The sequester can’t stop the celebration at the U.S. Air Force Academy

The Class of 2013 is treated to a unique experience as a result of budget cuts. Photo: Denver Post. Flyover is seen in the upper right.

COLORADO SPRINGS, Colo., June 2, 2013 — As the dreaded sequester digs in, the Air Force Academy graduated its 55th class Wednesday to a flyover of vintage World War II aircraft. Grounded by budget cuts aimed at causing the most impact, the Air Force Thunderbirds did not perform in their usual role flying over Falcon Stadium as the newly-commissioned second lieutenants were dismissed.

At least some members of the Class of 2013 felt cheated. Instead, they were blessed.


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The Air Force community stepped up. The Air Force Academy Foundation and others solicited donations for a project to provide a different kind of flyover. The planes came from the Texas Flying Legends Museum. At least some of the pilots were themselves Air Force Academy graduates, as is also the case when the Thunderbirds perform.

Nine planes were used in the flyover: two P-51D Mustangs, a B-25J bomber, a P-40K Warhawk, a FG-1D Corsair, FM-2P Wildcat, a TBM-3E Avenger, a P-47 Thunderbolt and a B-25 bomber. They could be seen and heard all around Colorado Springs on Memorial Day as they practiced their formations. The hum of reciprocating engines can be heard long before the planes come into view, a contrast to the rush and roar of the fast-moving jets of the Thunderbirds.

Because of their speed, one also has a chance to watch them longer as the formation, led by the B-25 bomber, flies past. Perhaps the new second lieutenants were able to ponder their place in the continuing history of our Air Force as they watched.

Certainly, up to this point at least, they’ve had a unique experience.


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Besides the sense of historical continuity, there are other lessons to be learned from the experience. While government actions have consequences, they are not always the intended ones. It is clear that the sequester cuts were intended to be public and painful. Their application across the federal government clearly bears the marks of central planning. There is probably a White House czar for that. Yet the lesson that was intended to be taught was not the lesson learned.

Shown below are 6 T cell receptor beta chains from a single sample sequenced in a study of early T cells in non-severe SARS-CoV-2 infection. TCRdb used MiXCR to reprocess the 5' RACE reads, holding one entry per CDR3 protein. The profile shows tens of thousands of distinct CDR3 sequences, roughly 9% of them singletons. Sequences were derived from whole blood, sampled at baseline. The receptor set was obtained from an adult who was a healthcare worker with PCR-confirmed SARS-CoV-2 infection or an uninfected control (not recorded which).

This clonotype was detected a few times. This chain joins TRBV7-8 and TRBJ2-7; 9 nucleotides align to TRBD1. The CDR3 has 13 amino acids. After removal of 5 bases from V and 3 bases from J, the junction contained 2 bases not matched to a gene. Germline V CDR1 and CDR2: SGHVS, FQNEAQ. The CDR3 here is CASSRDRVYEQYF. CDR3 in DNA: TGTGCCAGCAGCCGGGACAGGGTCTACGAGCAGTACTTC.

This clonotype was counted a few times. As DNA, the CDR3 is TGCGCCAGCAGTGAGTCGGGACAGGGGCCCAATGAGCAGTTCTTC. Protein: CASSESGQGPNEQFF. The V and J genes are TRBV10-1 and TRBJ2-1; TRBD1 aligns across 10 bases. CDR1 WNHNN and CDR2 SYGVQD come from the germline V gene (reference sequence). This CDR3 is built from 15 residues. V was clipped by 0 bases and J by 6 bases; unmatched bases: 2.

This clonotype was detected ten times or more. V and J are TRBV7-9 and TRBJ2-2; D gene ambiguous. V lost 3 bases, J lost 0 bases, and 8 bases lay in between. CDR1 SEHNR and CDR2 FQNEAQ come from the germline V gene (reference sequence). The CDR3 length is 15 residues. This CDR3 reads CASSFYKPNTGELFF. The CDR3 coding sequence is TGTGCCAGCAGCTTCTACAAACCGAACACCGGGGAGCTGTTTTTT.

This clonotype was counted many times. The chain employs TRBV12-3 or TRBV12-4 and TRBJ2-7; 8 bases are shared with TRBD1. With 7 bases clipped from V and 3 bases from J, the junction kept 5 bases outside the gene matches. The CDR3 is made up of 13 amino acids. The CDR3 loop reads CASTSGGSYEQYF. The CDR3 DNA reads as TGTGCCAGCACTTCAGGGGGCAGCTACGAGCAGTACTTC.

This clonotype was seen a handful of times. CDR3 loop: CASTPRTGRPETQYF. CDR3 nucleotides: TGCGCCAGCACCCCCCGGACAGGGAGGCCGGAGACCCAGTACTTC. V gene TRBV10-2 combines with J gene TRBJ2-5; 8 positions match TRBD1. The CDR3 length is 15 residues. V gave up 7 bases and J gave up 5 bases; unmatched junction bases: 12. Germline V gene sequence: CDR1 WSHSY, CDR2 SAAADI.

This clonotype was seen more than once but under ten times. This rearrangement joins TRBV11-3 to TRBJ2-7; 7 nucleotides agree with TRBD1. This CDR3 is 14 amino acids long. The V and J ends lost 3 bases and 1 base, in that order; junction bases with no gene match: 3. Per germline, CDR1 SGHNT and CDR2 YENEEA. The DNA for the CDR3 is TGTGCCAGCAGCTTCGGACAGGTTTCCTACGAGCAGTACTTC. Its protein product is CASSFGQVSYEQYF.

The real lesson is that Americans and people generally are endlessly creative and inventive. When obstacles are put in our path we always find ways to overcome them. Thunderbirds can’t perform? No big deal. We’ll figure something else out. A solution was found that was as good as or even better than the usual flyover. Maybe it will become a lasting tradition.

Central planning never works. Austrian economics teaches that. Adam Smith teaches that. The histories of the United States and the Soviet Union in the 20th century taught that. It’s just that, human nature being what it is, some people never give up trying to build their own utopias on the backs of everyone else.

This week we’ve seen what happens when the government tries to punish the people. We discover that we don’t need the government to do the things we want to do. We find that working together as individuals and communities of interest, we can do it better.

As the lyrics of Air Force song says: “Nothing can stop the U.S. Air Force.” Not even politics.

READ MORE from Al Maurer at Red Pill, Blue Pill


At The Voice of Liberty, we seek to advance the principles of liberty, because tyranny never sleeps.


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Al Maurer

Al Maurer is a political scientist and founder of The Voice of Liberty. He writes on topics of limited government and individual rights.

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